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How Would You Fix This?


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#1 New.Canadian.DB.Owner OFFLINE  

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Posted December 07, 2014 - 12:42 PM

Seems the more tractors I have, the more creative they are getting with their ways of breaking.  Any idea how to fix this one?

 

DSCF8505.JPG


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#2 olcowhand ONLINE  

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Posted December 07, 2014 - 12:53 PM

Is that a muffler with a fogger fitting?


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#3 olcowhand ONLINE  

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Posted December 07, 2014 - 12:55 PM

If it's a muffler, then it being out close to the end of the muffler body, I think brazing would work fine.  I've had braze actually melt & let go when put too close to the block on the pipe.


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#4 New.Canadian.DB.Owner OFFLINE  

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Posted December 07, 2014 - 01:01 PM

It is a round gas tank.  The fitting for the fuel shut off has come off.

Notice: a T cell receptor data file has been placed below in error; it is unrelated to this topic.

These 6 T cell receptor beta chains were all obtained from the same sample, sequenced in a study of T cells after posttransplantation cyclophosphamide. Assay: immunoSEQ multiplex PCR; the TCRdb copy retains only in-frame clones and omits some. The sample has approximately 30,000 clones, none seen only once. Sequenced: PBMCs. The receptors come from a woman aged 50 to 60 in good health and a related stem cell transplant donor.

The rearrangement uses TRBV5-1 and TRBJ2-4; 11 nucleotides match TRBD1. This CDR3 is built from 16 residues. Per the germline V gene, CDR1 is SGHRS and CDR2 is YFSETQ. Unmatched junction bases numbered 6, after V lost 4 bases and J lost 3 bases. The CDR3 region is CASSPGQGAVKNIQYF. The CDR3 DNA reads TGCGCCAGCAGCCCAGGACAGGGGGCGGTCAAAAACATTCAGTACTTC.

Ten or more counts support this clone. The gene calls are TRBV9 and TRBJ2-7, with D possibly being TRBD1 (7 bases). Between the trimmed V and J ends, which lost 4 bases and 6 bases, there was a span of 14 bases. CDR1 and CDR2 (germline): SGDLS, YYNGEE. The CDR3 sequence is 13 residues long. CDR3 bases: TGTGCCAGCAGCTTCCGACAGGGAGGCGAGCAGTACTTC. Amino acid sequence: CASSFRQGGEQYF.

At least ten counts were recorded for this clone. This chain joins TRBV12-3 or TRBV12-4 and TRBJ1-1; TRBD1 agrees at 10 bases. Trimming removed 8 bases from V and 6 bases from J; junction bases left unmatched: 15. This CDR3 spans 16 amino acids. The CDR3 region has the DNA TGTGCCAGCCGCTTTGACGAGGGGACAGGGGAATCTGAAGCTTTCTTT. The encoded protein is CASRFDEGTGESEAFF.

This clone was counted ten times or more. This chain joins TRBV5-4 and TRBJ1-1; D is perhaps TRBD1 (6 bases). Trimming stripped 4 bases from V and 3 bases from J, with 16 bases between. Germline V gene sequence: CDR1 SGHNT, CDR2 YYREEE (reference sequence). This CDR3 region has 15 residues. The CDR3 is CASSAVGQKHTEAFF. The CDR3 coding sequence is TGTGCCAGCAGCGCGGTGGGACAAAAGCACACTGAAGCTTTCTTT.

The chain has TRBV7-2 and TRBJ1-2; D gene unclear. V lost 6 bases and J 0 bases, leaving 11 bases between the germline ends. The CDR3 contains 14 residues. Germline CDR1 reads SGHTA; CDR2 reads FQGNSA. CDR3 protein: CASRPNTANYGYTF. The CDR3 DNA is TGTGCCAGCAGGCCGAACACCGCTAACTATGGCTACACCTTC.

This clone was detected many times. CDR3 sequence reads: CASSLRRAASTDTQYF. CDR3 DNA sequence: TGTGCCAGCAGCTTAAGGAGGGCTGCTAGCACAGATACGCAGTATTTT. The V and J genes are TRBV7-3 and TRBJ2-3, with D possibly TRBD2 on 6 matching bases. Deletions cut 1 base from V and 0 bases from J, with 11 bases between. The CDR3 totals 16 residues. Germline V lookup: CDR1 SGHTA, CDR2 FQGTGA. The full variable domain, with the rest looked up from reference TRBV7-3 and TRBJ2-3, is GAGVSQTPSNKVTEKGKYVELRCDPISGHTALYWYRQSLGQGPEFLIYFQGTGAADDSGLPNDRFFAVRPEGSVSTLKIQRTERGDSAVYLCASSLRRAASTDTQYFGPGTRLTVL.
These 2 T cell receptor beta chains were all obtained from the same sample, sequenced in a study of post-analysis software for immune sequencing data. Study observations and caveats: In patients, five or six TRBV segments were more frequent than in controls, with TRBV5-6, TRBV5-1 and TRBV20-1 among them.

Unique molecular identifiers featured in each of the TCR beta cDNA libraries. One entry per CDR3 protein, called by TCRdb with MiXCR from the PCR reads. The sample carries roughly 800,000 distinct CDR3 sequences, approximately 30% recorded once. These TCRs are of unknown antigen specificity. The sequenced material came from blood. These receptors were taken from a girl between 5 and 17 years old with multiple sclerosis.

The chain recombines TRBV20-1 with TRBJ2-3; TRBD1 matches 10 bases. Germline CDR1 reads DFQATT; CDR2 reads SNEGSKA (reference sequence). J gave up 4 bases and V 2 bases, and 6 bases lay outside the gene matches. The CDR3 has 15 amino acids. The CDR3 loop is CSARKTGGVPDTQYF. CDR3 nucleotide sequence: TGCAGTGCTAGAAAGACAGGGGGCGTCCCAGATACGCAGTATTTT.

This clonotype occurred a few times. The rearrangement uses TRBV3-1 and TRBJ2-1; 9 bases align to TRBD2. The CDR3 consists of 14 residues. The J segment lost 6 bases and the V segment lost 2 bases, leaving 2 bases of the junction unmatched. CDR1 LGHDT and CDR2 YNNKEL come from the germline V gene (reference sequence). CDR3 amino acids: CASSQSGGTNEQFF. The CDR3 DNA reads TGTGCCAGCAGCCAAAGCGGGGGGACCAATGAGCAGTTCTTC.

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#5 Bolens 1000 ONLINE  

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Posted December 07, 2014 - 01:03 PM

Is that threaded or brazed on the metal?


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#6 superaben OFFLINE  

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Posted December 07, 2014 - 01:04 PM

Looks like the outlet for a fuel tank for me. 

 

I've had that happen a time or two.  JB Weld does a good job for this one.

 

Ben W.


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#7 olcowhand ONLINE  

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Posted December 07, 2014 - 01:07 PM

I'd solder it myself, but that has to be done very carefully with a fuel tank!   


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#8 glgrumpy ONLINE